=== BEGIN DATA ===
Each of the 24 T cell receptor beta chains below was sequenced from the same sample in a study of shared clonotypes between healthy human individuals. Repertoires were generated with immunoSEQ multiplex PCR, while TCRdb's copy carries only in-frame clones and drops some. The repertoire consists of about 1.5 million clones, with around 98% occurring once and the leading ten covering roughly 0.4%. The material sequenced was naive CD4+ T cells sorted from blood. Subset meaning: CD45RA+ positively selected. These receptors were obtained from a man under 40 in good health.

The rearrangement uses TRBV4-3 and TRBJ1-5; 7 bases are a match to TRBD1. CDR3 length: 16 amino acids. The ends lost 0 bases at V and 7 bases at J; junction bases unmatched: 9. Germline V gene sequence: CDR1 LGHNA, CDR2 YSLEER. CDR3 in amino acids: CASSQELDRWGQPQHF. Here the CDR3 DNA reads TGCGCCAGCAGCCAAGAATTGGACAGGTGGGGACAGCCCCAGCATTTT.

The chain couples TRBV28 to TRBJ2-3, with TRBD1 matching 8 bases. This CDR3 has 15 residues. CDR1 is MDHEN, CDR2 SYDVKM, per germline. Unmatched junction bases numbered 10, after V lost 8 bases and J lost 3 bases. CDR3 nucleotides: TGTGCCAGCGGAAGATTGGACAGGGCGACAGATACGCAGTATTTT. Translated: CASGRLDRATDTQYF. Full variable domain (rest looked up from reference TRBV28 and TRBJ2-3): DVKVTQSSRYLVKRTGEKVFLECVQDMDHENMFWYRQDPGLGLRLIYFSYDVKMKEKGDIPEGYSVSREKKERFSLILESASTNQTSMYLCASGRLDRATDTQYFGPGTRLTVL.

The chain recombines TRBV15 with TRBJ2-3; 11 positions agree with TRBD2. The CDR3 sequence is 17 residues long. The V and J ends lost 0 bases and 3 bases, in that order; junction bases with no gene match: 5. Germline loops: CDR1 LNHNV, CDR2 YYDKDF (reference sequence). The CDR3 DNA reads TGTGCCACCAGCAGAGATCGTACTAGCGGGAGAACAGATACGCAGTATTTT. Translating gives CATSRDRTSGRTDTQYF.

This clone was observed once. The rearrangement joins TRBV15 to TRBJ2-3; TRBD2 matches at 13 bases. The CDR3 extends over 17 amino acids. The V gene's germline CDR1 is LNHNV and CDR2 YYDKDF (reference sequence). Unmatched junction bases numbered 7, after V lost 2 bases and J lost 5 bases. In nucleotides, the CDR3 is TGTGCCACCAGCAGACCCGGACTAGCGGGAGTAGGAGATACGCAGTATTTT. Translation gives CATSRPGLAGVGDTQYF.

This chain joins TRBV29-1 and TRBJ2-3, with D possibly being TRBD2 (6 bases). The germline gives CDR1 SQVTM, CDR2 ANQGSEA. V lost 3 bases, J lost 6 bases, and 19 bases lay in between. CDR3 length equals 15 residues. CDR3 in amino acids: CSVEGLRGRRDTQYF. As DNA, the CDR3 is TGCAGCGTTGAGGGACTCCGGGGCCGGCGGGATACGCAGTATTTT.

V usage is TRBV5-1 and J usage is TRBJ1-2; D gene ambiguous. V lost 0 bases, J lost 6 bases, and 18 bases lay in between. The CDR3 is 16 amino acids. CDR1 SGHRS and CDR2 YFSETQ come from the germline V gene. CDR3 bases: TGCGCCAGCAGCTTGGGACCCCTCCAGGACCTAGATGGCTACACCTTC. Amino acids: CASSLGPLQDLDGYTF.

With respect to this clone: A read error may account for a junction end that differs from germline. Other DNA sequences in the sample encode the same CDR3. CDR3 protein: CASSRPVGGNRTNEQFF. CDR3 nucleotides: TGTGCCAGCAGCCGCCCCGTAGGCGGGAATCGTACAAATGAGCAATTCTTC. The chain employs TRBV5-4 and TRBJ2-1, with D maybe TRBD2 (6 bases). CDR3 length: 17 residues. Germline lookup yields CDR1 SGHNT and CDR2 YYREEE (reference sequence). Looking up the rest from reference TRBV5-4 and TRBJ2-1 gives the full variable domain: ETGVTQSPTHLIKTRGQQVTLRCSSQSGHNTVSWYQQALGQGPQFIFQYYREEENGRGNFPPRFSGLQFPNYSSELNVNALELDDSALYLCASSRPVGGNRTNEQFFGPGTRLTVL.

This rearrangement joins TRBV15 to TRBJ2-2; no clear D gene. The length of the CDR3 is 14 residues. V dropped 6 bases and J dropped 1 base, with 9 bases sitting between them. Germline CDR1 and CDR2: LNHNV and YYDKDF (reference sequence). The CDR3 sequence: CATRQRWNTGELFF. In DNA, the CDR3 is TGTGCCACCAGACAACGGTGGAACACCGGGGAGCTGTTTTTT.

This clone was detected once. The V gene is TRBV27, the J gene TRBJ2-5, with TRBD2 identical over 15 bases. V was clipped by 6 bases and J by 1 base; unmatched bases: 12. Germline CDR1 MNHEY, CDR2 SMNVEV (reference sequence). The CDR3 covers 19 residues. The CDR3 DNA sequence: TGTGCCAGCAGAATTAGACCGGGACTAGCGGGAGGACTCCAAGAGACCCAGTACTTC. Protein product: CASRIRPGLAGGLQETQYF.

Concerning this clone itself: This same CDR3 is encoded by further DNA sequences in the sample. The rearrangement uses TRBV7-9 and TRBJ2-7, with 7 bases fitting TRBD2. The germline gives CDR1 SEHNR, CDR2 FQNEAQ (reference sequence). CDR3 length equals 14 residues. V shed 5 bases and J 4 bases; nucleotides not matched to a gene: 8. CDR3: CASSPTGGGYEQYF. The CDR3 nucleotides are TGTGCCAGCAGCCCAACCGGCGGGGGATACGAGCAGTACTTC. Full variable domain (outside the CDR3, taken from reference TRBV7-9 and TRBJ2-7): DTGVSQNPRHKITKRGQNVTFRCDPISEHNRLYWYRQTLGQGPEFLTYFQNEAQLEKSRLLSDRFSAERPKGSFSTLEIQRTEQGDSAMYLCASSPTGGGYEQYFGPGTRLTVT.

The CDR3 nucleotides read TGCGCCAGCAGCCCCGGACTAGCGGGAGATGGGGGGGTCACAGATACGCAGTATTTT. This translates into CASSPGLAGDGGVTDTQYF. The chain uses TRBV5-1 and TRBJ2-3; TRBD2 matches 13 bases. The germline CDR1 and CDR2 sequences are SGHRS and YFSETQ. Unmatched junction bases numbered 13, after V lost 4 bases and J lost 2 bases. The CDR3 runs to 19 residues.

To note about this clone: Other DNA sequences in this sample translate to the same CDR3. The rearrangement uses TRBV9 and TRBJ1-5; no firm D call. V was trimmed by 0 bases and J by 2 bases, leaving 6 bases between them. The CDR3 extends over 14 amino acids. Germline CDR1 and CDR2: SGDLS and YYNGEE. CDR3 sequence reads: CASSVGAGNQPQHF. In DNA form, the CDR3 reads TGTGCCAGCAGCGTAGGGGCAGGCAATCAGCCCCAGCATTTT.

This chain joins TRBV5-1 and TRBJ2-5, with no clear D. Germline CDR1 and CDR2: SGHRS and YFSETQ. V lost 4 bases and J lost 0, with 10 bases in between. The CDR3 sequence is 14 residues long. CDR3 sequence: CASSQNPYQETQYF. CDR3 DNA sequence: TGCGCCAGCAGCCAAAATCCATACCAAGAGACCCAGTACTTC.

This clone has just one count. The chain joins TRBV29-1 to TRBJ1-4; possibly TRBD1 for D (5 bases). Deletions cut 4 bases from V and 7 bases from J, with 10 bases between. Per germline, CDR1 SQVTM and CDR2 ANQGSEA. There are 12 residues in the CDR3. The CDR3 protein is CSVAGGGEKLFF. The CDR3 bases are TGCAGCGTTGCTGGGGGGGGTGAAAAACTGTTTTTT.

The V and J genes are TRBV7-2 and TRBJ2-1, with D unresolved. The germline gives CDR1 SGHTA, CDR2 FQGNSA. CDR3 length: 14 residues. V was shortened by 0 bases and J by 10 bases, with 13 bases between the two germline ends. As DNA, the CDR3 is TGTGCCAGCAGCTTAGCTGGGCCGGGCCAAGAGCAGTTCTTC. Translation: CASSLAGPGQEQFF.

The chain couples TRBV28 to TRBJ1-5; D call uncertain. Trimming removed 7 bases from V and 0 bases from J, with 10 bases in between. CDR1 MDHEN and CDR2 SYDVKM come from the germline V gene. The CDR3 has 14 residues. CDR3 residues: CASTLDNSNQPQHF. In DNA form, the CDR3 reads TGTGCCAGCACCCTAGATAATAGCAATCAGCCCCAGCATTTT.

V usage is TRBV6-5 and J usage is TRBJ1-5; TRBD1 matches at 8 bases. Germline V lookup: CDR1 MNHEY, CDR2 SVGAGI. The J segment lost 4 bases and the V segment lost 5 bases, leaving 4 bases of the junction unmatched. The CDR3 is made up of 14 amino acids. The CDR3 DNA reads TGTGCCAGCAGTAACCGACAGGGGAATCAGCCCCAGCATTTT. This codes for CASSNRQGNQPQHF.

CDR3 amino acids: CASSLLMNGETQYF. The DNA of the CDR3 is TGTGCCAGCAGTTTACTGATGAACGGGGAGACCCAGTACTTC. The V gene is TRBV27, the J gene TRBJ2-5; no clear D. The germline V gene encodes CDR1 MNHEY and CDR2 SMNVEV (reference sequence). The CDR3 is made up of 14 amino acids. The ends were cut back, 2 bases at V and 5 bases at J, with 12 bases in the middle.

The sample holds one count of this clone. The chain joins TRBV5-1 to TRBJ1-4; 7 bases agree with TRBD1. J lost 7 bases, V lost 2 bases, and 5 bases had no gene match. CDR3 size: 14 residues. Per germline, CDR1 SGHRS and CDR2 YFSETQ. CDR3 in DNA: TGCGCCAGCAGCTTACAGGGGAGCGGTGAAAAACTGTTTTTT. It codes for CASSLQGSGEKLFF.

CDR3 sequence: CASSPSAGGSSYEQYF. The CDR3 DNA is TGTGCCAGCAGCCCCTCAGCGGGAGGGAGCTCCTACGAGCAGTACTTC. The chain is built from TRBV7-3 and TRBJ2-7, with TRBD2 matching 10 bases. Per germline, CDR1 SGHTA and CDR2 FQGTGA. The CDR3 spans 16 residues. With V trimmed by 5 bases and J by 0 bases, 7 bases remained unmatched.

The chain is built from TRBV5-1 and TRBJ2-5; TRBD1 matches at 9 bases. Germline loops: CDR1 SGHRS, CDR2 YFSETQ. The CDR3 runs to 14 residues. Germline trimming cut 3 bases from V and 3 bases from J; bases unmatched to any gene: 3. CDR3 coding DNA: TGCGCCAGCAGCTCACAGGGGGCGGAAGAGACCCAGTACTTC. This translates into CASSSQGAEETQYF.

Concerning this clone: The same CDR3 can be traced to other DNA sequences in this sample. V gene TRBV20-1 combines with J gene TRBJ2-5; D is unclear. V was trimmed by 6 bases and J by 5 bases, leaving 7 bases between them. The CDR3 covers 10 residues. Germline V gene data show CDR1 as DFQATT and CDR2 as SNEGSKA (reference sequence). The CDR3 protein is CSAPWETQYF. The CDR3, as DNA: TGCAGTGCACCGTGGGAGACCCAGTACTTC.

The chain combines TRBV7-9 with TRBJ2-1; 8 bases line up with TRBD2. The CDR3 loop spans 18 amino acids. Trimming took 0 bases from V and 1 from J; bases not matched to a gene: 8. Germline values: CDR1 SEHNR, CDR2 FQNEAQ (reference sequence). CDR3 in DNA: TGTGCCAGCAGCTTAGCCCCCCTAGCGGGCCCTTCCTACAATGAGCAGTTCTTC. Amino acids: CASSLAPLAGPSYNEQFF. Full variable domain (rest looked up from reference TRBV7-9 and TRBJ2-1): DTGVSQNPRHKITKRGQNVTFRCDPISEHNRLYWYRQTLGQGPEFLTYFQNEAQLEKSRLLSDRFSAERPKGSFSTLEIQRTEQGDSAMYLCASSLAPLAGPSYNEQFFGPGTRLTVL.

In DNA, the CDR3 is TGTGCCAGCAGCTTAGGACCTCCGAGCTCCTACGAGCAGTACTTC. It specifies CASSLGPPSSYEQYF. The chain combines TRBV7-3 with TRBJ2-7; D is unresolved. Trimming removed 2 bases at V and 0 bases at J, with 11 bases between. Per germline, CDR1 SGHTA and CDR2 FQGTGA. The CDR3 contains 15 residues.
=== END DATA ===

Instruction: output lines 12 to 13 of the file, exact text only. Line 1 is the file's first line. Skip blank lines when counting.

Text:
The CDR3 nucleotides read TGCGCCAGCAGCCCCGGACTAGCGGGAGATGGGGGGGTCACAGATACGCAGTATTTT. This translates into CASSPGLAGDGGVTDTQYF. The chain uses TRBV5-1 and TRBJ2-3; TRBD2 matches 13 bases. The germline CDR1 and CDR2 sequences are SGHRS and YFSETQ. Unmatched junction bases numbered 13, after V lost 4 bases and J lost 2 bases. The CDR3 runs to 19 residues.

To note about this clone: Other DNA sequences in this sample translate to the same CDR3. The rearrangement uses TRBV9 and TRBJ1-5; no firm D call. V was trimmed by 0 bases and J by 2 bases, leaving 6 bases between them. The CDR3 extends over 14 amino acids. Germline CDR1 and CDR2: SGDLS and YYNGEE. CDR3 sequence reads: CASSVGAGNQPQHF. In DNA form, the CDR3 reads TGTGCCAGCAGCGTAGGGGCAGGCAATCAGCCCCAGCATTTT.